Entries linking to pocketbook
mid-14c., pokete, "small bag or pouch, small sack," from Anglo-French pokete (13c.), diminutive of Old North French poque "bag" (Old French pouche), from a Germanic source akin to Frankish *pokka "bag," from Proto-Germanic *puk- (see poke (n.1)).
The narrower meaning "small bag worn on the person, especially one sewn into a garment" is from early 15c. The sense of "one of the small bags or nets at the corners and sides of some billiards tables" is from 1754. The mining sense of "cavity in the ground filled with ore" is attested from 1850; the military sense of "area held by troops almost surrounded by the enemy" is from 1918; the general sense of "small area different than its surroundings" (1926) apparently was extended from the military use.
Figuratively, "one's money" (conceived as being kept in a pocket), from 1717; hence to be out of pocket "expend or lose money" (1690s); Pope Pokett (late 15c.) was figurative of the greedy and corrupt Church.
Old English boc "book, writing, written document," generally referred (despite phonetic difficulties) to Proto-Germanic *bōk(ō)-, from *bokiz "beech" (source also of German Buch "book" Buche "beech;" see beech), the notion being of beechwood tablets on which runes were inscribed; but it may be from the tree itself (people still carve initials in them).
Latin and Sanskrit also have words for "writing" that are based on tree names ("birch" and "ash," respectively). And compare French livre "book," from Latin librum, originally "the inner bark of trees" (see library). The Old English word originally meant any written document. The sense gradually narrowed by early Middle English to "a written work covering many pages fastened together and bound," also "a literary composition" in any form, of however many volumes. Later also "bound pages," whether written on or not. In 19c. it also could mean "a magazine;" in 20c. a telephone directory.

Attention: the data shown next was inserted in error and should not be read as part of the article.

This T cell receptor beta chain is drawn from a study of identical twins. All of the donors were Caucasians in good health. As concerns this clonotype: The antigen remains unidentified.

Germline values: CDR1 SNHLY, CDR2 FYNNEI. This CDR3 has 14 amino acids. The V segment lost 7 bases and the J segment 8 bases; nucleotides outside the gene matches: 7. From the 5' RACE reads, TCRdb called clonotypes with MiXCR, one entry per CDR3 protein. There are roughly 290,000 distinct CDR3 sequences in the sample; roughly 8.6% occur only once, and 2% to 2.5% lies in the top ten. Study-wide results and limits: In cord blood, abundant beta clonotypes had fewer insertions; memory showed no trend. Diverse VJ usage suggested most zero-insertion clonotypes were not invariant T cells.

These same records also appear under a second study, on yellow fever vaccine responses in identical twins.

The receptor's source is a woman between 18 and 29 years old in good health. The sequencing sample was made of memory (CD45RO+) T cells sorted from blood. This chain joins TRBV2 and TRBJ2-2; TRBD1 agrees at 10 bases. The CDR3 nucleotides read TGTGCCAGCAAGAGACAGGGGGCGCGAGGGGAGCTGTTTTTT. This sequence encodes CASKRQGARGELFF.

From c. 1200 as "a main subdivision of a larger work." Meaning "libretto of an opera" is from 1768. A betting book "record of bets made" is from 1812. Meaning "sum of criminal charges" is from 1926, hence slang phrase throw the book at (1932). Book of Life "the roll of those chosen for eternal life" is from mid-14c. Book of the month is from 1926. To do something by the book "according to the rules" is from 1590s.
The use of books or written charters was introduced in Anglo-Saxon times by the ecclesiastics, as affording more permanent and satisfactory evidence of a grant or conveyance of land than the symbolical or actual delivery of possession before witnesses, which was the method then in vogue. [Century Dictionary]
updated on July 23, 2020
that car is too expensive for my pocketbook